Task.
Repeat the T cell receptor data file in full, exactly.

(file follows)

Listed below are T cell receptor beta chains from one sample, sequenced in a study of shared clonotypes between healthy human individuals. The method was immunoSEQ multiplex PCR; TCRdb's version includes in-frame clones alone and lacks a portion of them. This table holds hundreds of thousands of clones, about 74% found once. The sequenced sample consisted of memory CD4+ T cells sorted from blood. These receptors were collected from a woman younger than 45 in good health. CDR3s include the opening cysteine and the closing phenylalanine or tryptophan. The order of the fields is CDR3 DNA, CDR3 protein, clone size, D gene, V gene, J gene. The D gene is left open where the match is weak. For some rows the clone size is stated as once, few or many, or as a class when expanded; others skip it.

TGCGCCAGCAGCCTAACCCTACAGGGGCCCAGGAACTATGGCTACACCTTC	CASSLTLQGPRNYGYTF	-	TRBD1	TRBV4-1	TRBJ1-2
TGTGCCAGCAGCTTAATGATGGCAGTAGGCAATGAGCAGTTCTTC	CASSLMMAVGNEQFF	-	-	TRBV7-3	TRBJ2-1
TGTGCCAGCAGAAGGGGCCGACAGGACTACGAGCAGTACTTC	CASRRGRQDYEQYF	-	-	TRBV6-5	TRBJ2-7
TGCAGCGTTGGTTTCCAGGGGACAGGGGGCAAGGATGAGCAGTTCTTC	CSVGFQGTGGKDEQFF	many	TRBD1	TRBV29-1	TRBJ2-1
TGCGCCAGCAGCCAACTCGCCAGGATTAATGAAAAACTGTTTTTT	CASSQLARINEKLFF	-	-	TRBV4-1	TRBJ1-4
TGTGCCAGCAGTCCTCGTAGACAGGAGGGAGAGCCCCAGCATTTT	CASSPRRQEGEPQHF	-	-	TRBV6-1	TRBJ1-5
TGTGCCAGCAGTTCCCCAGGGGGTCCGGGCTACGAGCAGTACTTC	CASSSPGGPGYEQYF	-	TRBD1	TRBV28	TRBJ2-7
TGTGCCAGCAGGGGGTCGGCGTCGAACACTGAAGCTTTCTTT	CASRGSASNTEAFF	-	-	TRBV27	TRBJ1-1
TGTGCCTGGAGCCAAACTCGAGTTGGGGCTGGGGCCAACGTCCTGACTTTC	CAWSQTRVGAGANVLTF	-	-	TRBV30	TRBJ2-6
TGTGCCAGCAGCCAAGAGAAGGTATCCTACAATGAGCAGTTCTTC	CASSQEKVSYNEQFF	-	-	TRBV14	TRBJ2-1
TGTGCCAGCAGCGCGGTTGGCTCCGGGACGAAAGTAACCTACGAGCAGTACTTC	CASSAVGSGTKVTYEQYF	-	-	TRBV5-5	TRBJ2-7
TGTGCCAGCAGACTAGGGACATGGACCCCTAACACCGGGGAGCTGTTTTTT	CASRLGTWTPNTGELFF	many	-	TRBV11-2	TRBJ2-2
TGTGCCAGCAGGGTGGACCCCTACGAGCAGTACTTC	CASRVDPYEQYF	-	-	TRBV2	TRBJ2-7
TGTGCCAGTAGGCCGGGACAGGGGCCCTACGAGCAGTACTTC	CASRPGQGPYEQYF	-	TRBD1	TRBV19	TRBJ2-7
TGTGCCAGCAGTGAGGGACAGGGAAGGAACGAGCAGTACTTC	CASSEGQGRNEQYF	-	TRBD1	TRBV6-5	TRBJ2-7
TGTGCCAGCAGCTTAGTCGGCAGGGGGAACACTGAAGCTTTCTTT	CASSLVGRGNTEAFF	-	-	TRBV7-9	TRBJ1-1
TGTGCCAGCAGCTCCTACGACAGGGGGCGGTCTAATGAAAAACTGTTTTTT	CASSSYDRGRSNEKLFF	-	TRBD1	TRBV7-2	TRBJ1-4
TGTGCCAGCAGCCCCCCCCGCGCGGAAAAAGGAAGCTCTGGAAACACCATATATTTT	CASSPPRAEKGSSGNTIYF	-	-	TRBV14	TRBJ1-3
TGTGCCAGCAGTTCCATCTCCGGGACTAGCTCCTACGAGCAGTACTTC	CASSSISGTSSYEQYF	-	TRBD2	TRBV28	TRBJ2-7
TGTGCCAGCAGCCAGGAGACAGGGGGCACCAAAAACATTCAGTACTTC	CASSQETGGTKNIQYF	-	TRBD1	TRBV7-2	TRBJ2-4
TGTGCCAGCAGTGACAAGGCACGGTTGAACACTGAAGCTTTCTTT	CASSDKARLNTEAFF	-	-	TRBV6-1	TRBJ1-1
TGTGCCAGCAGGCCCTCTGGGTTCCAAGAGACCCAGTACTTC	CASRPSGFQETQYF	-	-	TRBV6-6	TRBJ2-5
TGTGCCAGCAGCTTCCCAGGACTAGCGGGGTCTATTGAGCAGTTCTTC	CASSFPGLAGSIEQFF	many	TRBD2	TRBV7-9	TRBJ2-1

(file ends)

Listed below are T cell receptor beta chains from one sample, sequenced in a study of shared clonotypes between healthy human individuals. The method was immunoSEQ multiplex PCR; TCRdb's version includes in-frame clones alone and lacks a portion of them. This table holds hundreds of thousands of clones, about 74% found once. The sequenced sample consisted of memory CD4+ T cells sorted from blood. These receptors were collected from a woman younger than 45 in good health. CDR3s include the opening cysteine and the closing phenylalanine or tryptophan. The order of the fields is CDR3 DNA, CDR3 protein, clone size, D gene, V gene, J gene. The D gene is left open where the match is weak. For some rows the clone size is stated as once, few or many, or as a class when expanded; others skip it.

TGCGCCAGCAGCCTAACCCTACAGGGGCCCAGGAACTATGGCTACACCTTC	CASSLTLQGPRNYGYTF	-	TRBD1	TRBV4-1	TRBJ1-2
TGTGCCAGCAGCTTAATGATGGCAGTAGGCAATGAGCAGTTCTTC	CASSLMMAVGNEQFF	-	-	TRBV7-3	TRBJ2-1
TGTGCCAGCAGAAGGGGCCGACAGGACTACGAGCAGTACTTC	CASRRGRQDYEQYF	-	-	TRBV6-5	TRBJ2-7
TGCAGCGTTGGTTTCCAGGGGACAGGGGGCAAGGATGAGCAGTTCTTC	CSVGFQGTGGKDEQFF	many	TRBD1	TRBV29-1	TRBJ2-1
TGCGCCAGCAGCCAACTCGCCAGGATTAATGAAAAACTGTTTTTT	CASSQLARINEKLFF	-	-	TRBV4-1	TRBJ1-4
TGTGCCAGCAGTCCTCGTAGACAGGAGGGAGAGCCCCAGCATTTT	CASSPRRQEGEPQHF	-	-	TRBV6-1	TRBJ1-5
TGTGCCAGCAGTTCCCCAGGGGGTCCGGGCTACGAGCAGTACTTC	CASSSPGGPGYEQYF	-	TRBD1	TRBV28	TRBJ2-7
TGTGCCAGCAGGGGGTCGGCGTCGAACACTGAAGCTTTCTTT	CASRGSASNTEAFF	-	-	TRBV27	TRBJ1-1
TGTGCCTGGAGCCAAACTCGAGTTGGGGCTGGGGCCAACGTCCTGACTTTC	CAWSQTRVGAGANVLTF	-	-	TRBV30	TRBJ2-6
TGTGCCAGCAGCCAAGAGAAGGTATCCTACAATGAGCAGTTCTTC	CASSQEKVSYNEQFF	-	-	TRBV14	TRBJ2-1
TGTGCCAGCAGCGCGGTTGGCTCCGGGACGAAAGTAACCTACGAGCAGTACTTC	CASSAVGSGTKVTYEQYF	-	-	TRBV5-5	TRBJ2-7
TGTGCCAGCAGACTAGGGACATGGACCCCTAACACCGGGGAGCTGTTTTTT	CASRLGTWTPNTGELFF	many	-	TRBV11-2	TRBJ2-2
TGTGCCAGCAGGGTGGACCCCTACGAGCAGTACTTC	CASRVDPYEQYF	-	-	TRBV2	TRBJ2-7
TGTGCCAGTAGGCCGGGACAGGGGCCCTACGAGCAGTACTTC	CASRPGQGPYEQYF	-	TRBD1	TRBV19	TRBJ2-7
TGTGCCAGCAGTGAGGGACAGGGAAGGAACGAGCAGTACTTC	CASSEGQGRNEQYF	-	TRBD1	TRBV6-5	TRBJ2-7
TGTGCCAGCAGCTTAGTCGGCAGGGGGAACACTGAAGCTTTCTTT	CASSLVGRGNTEAFF	-	-	TRBV7-9	TRBJ1-1
TGTGCCAGCAGCTCCTACGACAGGGGGCGGTCTAATGAAAAACTGTTTTTT	CASSSYDRGRSNEKLFF	-	TRBD1	TRBV7-2	TRBJ1-4
TGTGCCAGCAGCCCCCCCCGCGCGGAAAAAGGAAGCTCTGGAAACACCATATATTTT	CASSPPRAEKGSSGNTIYF	-	-	TRBV14	TRBJ1-3
TGTGCCAGCAGTTCCATCTCCGGGACTAGCTCCTACGAGCAGTACTTC	CASSSISGTSSYEQYF	-	TRBD2	TRBV28	TRBJ2-7
TGTGCCAGCAGCCAGGAGACAGGGGGCACCAAAAACATTCAGTACTTC	CASSQETGGTKNIQYF	-	TRBD1	TRBV7-2	TRBJ2-4
TGTGCCAGCAGTGACAAGGCACGGTTGAACACTGAAGCTTTCTTT	CASSDKARLNTEAFF	-	-	TRBV6-1	TRBJ1-1
TGTGCCAGCAGGCCCTCTGGGTTCCAAGAGACCCAGTACTTC	CASRPSGFQETQYF	-	-	TRBV6-6	TRBJ2-5
TGTGCCAGCAGCTTCCCAGGACTAGCGGGGTCTATTGAGCAGTTCTTC	CASSFPGLAGSIEQFF	many	TRBD2	TRBV7-9	TRBJ2-1